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Switch to Forum Live View when attending mass....
5 years ago  ::  Aug 31, 2009 - 10:17AM #1
Beckablueyez
Posts: 4

Hello and peace to you all..


I am a memeber of an ecumenial nondenomenational church which encourages christain unity and in that ecumenial spirit I often explore /read about study various denomenations/faith paths ands lately I have been learning more about catholocism and would like to start attending mass.


Now years ago  had a friend who was dating a catholic and we went to mass a few times but it's been a while and I am a bit "rusty" so I wanted to ask what is the proper way for a fellow christian but non-catholic to worship at mass in particular in regards to things such as communion?


also should I choose to stay in my current faith would I still be a welcome  frequent vistitor if I wanted to also enjoy mass with my cathoilic brothers and sisters?


 


Thanks

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5 years ago  ::  Aug 31, 2009 - 10:29AM #2
Tmarie64
Posts: 5,277

It is not appropriate for you to receive communion.  But you are more than welcome to attend mass.

James Thurber - "It is better to know some of the questions than all of the answers."
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5 years ago  ::  Aug 31, 2009 - 10:38AM #3
Douglas_macneill
Posts: 441

Catholics restrict communion to only their own.


On the other hand:  Anglicans, also known as Episcopalians, have "open communion".  As my own parish priest says, "All baptized Christians are welcome to receive Holy Communion with us today at the Lord's table.  If you prefer not to receive Communion, you can indicate that by bringing a book in your hand, and we'll pray a prayer of belssing for you instead."

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5 years ago  ::  Sep 02, 2009 - 6:15AM #4
HappyMomof5
Posts: 155

Because we believe in that the Eucharist is the Body and Blood of Christ no you can't receive. I would suggest that you look into RCIA classes. If you take them you don't have to convert. All the questions that you have will be answered there. Go enjoy Mass. Unfortunately as with all denominations we have those that will look down their nose at you. Ignore them, look to the ones that will help. The ones that smile sincerely and openly offer their hand, during the Sign of Peace.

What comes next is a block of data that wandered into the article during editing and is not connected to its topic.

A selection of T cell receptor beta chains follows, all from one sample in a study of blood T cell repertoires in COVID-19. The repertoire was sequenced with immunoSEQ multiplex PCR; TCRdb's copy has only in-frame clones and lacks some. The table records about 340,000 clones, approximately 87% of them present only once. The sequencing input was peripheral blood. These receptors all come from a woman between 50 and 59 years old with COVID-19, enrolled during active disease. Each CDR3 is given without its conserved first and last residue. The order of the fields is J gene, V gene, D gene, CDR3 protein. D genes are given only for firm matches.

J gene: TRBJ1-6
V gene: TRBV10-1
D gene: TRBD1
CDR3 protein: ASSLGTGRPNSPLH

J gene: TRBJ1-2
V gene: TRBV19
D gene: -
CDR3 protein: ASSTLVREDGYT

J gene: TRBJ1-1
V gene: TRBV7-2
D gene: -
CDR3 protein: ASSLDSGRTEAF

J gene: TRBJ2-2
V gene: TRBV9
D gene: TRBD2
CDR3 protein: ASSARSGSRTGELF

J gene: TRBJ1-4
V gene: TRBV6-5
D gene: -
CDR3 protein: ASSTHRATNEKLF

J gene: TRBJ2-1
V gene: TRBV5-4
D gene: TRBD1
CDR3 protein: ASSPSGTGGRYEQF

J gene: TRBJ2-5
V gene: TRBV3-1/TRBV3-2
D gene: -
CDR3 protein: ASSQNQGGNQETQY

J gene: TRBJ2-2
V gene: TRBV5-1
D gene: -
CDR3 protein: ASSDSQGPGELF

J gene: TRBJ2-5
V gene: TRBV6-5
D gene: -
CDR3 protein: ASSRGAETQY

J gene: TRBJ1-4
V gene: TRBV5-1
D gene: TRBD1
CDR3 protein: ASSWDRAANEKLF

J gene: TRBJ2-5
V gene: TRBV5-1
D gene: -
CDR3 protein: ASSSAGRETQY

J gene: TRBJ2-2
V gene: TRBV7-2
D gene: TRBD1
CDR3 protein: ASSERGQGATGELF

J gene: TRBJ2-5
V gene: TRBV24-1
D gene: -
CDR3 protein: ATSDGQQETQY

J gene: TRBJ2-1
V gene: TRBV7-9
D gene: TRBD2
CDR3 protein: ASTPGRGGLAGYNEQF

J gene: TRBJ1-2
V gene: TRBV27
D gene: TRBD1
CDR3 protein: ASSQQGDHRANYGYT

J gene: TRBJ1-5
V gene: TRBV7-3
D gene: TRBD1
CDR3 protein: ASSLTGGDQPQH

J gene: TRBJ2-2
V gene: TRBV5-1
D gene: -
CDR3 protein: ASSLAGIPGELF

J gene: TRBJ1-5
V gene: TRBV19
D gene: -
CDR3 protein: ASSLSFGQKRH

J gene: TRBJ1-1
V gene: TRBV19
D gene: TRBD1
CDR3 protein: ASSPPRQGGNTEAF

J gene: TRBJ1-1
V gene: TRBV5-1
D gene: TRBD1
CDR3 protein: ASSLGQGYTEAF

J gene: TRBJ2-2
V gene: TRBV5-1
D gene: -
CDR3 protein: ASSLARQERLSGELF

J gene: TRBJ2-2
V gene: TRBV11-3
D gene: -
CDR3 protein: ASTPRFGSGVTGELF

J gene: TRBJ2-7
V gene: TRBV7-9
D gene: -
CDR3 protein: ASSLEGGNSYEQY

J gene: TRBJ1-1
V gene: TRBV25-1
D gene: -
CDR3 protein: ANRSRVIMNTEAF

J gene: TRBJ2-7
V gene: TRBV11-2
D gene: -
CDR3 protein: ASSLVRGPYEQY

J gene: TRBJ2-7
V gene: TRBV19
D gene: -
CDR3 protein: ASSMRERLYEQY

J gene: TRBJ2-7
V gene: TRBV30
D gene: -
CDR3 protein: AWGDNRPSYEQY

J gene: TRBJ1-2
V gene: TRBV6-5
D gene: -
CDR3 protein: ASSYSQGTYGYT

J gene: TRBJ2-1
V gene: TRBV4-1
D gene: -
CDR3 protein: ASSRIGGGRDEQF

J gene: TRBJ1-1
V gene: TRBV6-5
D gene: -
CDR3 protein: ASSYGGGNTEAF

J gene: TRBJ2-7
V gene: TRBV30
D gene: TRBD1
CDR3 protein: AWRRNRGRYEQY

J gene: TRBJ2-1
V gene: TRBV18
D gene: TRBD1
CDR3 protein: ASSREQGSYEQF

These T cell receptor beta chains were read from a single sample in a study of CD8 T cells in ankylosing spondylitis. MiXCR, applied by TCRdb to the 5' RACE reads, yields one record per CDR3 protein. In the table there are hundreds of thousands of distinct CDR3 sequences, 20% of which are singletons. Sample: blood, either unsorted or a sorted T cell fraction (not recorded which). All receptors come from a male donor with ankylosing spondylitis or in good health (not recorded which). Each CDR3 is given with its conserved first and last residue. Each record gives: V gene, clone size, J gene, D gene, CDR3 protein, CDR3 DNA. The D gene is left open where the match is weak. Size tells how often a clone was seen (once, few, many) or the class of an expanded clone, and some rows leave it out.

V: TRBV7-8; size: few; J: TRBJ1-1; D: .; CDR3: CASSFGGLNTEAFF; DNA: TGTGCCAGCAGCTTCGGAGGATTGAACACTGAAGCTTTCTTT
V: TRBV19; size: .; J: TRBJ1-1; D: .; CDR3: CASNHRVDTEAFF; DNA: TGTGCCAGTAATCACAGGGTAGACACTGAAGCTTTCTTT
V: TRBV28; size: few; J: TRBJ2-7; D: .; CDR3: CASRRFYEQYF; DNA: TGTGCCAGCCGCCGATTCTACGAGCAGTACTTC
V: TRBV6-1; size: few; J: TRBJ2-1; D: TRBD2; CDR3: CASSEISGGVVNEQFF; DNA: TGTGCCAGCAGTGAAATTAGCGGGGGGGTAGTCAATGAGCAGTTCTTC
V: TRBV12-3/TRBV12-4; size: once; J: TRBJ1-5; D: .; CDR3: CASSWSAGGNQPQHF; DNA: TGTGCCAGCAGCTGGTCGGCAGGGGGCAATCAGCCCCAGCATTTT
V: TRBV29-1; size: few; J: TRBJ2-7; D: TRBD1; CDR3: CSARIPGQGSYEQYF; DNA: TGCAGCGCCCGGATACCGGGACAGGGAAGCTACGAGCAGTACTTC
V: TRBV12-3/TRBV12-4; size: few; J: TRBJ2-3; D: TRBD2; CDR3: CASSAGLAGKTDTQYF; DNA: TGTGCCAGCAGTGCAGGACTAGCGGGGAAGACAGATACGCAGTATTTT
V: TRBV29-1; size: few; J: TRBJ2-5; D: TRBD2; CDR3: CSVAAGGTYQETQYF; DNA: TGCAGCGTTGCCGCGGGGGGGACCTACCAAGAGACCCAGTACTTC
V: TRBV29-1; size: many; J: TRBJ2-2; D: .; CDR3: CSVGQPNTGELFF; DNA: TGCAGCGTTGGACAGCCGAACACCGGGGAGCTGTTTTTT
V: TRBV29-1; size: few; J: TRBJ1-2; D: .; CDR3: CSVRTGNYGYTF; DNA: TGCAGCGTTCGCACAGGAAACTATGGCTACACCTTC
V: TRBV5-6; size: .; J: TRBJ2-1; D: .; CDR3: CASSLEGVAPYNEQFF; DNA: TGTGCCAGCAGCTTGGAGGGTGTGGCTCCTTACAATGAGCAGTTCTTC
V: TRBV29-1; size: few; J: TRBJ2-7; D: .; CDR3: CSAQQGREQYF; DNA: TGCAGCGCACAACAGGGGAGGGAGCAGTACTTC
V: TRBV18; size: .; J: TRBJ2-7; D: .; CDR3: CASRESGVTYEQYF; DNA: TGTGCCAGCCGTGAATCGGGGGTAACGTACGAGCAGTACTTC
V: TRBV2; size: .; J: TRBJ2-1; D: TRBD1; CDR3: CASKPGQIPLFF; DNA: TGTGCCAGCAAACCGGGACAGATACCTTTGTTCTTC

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5 years ago  ::  Sep 04, 2009 - 9:30PM #5
angpuppy
Posts: 520

Aug 31, 2009 -- 10:17AM, Beckablueyez wrote:


Hello and peace to you all..


I am a memeber of an ecumenial nondenomenational church which encourages christain unity and in that ecumenial spirit I often explore /read about study various denomenations/faith paths ands lately I have been learning more about catholocism and would like to start attending mass.


Now years ago  had a friend who was dating a catholic and we went to mass a few times but it's been a while and I am a bit "rusty" so I wanted to ask what is the proper way for a fellow christian but non-catholic to worship at mass in particular in regards to things such as communion?


also should I choose to stay in my current faith would I still be a welcome  frequent vistitor if I wanted to also enjoy mass with my cathoilic brothers and sisters?


 


Thanks




You are free to be a visitor at Mass any time you like.  Communion is reserved for Catholics who have observed the 1 hour fast prior to receiving the Eucharist and who are in a state of grace.  So no you should not go up to receive communion, but you shouldn't be the only one sitting it out, and you may be able to find a Act of Spiritual Communion in the back of the missellette.  I don't know how many Catholics even bother to read the back of the missellette, but all the rules about reception of the Eucharist are on the back page and I believe the spiritual act of communion is there.  Its usually  prayer for Catholics, but if you're comfortable with it, I don't believe God would be offended if you prayed it at Communion time. 

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5 years ago  ::  Sep 06, 2009 - 10:32PM #6
Beggarforpeace
Posts: 7

Hi Becka!


In regards to Holy Communion, like many others before me have said, only baptized Roman or Eastern Catholics are permitted to receive Communion. However, this most certainly does not limit you from taking part in the celebration. You may either remain and pray in your pew, or if you feel comofortable enough to, you are more than welcome to come forward with everyone else but instead of extending your arms to receive Communion, cross them over your chest in the shape of an X and the priest, deacon, or Communion minister will give you a blessing. This is done in my parish regularly by not only those who are not Catholic, but by Catholics alike who have commited a mortal sin and have not yet been to confession.


I wish you all the best Becka in your spiritual journey. May the peace of the Lord be with you!


BFP

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5 years ago  ::  Sep 12, 2009 - 6:06PM #7
Justly
Posts: 186

Sep 2, 2009 -- 6:15AM, HappyMomof5 wrote: